Such was his initial success that the shop expanded quickly, just four years later taking over the neighbouring property (it was to expand further in following years).
When Harvey died in 1850, he left the business to his wife, also Anne, and she subsequently went into partnership with Nichols to form Harvey Nichols & Co.
Anne died in 1872 and Nichols in 1873 leaving Harvey’s son, Benjamin Charles Harvey, as sole remaining partner.
By 1874, Harvey Nichols occupied the entire block between Seville and Sloane Streets and, in 1889, the existing properties were all demolished to make way for a new purpose-built department store. Designed by architect CW Stephens (designer of Claridges), it was built between 1889 and 1894. In 1904, the address of the store was changed (while the location remained the same) to 109-125 Knightsbridge.
The store opened a range of new departments in 1919 – including haberdashery and hosiery, and was acquired by Debenhams in 1920.
The first restaurant – Harvey’s – opened on the fifth floor in 1975. It was famously a favourite of Princess Diana’s.
Harvey Nichols has since gone through several ownership changes – and following the latest when it was bought by Dickson Poon, of Dickson Concepts (International) Ltd, in 1991, the store was refurbished and a new restaurant, cafe, bar and food market opened on the fifth floor, complete with an express lift allowing it to stay open after the rest of the store had closed (the restaurant was refurbished in 2002).
Harvey Nichols now also has stores in Leeds, Edinburgh, Birmingham, Manchester, Bristol and Liverpool as well as Ireland, Turkey, Saudi Arabia, Kuwait, United Arab Emirates and Hong Kong.
For more, see www.harveynichols.com.
November 23, 2016
Now a Piccadilly institution, Fortnum and Mason’s origins (which we dealt with in 2011 in a London’s oldest post but couldn’t resist looking at again) famously go back the early 17th century when Hugh Mason rented out a spare room to William Fortnum, a Footman in the household of Queen Anne.
The entrepreneurial Fortnum decided to supplement his income by selling Queen Anne’s half-used candle wax (new candles were required every night) for a small profit. It was he who convinced his landlord, who also had a small shop in St James’s Market, to join with him in a joint venture – the first Fortnum & Mason – in Duke Street in 1707.
Initially founded as a grocery store, Fortnum & Mason, which moved to its current site at 181 Piccadilly in 1756, become known for its high quality and rare goods – in particular tea – and during the 18th and 19th centuries supplied the gentry who were in London for the ‘season’. Departments inside the store have included a rather bizarre ‘Expeditions Department’ which apparently supplied King Tut’s finder Howard Carter and a 1922 expedition to Mount Everest.
It has held numerous Royal Warrants since the mid 1800s with the first granted in 1863 when the firm was appointed as grocers to the then Prince of Wales.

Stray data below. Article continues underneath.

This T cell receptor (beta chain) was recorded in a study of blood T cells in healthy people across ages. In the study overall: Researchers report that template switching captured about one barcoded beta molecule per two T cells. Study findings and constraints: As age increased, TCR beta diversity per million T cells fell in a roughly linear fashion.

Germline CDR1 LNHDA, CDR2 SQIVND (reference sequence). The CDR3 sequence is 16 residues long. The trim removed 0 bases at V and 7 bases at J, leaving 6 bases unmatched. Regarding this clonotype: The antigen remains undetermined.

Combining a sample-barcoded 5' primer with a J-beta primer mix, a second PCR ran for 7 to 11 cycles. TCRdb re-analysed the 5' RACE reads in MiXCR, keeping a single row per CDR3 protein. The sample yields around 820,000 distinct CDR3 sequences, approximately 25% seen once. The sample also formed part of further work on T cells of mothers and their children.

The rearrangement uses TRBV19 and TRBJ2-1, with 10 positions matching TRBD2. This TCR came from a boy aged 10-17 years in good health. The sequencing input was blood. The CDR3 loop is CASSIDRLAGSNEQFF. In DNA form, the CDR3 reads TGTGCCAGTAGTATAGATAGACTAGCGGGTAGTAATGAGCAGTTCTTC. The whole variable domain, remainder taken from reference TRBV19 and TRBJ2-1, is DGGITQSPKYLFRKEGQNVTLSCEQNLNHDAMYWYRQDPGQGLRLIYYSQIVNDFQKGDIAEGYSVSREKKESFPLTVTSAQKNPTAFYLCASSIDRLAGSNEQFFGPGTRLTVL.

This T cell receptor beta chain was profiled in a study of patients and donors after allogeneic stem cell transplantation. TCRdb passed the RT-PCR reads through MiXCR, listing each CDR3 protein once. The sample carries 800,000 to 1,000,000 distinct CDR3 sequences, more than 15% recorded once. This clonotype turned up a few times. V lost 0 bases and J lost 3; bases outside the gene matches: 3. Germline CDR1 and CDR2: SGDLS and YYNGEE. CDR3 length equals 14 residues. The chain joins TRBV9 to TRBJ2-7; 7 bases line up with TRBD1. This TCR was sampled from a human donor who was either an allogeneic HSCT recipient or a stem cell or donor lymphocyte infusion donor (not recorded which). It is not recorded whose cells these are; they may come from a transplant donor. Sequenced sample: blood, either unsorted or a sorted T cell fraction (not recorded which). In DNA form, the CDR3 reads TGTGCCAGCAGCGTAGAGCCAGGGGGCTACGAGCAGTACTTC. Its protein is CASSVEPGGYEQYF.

A supplier of British officers during the Napoleonic Wars, Fortnums was also active during the Crimean War when Queen Victoria had shipments of “concentrated beef tea” sent to Florence Nightingale for use in her hospitals there.
Other claims to fame include the creation of the first Scotch egg in 1738 as a food for travellers and that in 1886, it became the first store in Britain to stock tins of Heinz baked beans. It also operated a post office between 1794 and 1839 when the General Post Office was founded.
The iconic clock which hangs on the facade of the building was commissioned in 1964 by Canadian businessman Garfield Weston who bought the business in 1951. Every hour models of Mr Fortnum and Mr Mason come forth and bow to each other. Other features on the building itself include four colonies of bees which have lived on the roof since 2008 in uniquely-designed hives.
The store, now famous for its luxury food hampers, underwent a £24 million restoration in the lead-up to its 300th anniversary in 2007. As well as the flagship store, it also now operates stores in St Pancras (2013) and Heathrow Airport (2015) as well as, since last year, in Dubai (it did open a store on Madison Avenue in New York in the 1930s but the business was short-lived thanks to the Depression). Fortnum & Mason products can also be found in a growing number of department stores around the world.
The Piccadilly store houses a number of eateries including The Parlour, The Gallery and The Wine Bar as well as, since it was opened by Queen Elizabeth II herself in 2012, the Diamond Jubilee Tea Salon – already famous for its afternoon teas.
November 9, 2016
Born the son of a Buckinghamshire draper, Liberty worked with relatives from a young age before he eventually started work with a women’s fashion house, Farmer and Rogers. Rising to management, when they refused to make him a partner in the business, he decided to strike out on his own and established Liberty & Co at 218a Regent Street, an ‘oriental warehouse’ selling ornaments, fabric and objets d’art. He named the property East India House.
Only 18 months after he first set up shop – financed with a £2,000 loan from his future father-in-law and employed three staff – he was already expanding his premises into properties to the south in Regent Street to house furnishings and carpets. He eventually took over all the buildings between 140 to 150 and named the extended building Chesham House.
The costume department was introduced in 1884 and together with its director EW Godwin, Liberty created in-house fashions to challenge those of Paris. He is also noted for having encouraged and collaborated with designers like Archibald Knox and William Morris.
Liberty, who took the company public in 1894, was knighted in 1913. He died in 1917, seven years before the current Liberty store – the mock-Tudor building on the corner of Regent Street and Great Marlborough Street – was built.
Designed by Edwin T Hall and son, the shop was built from the timbers of two ships, the HMS Impregnable and the HMS Hindustan (and the shop frontage measures the same length as the latter). It was built around three light wells, each of which was surrounded by smaller rooms – many of which have fireplaces and were designed to give the feel of rooms in a house.
Features on the Grade II*- listed building include its weathervane – an exact replica of the Mayflower, which took pilgrims to the US in 1620, decorative shields including the arms of Shakespeare and those of the wives of King Henry VIII, and the clock above the Kingly Street entrance.
Liberty, which is generally acknowledged to have been a powerful influence on 19th and 20th century fashions and tastes, was bought by its current owners, BlueGem in 2010.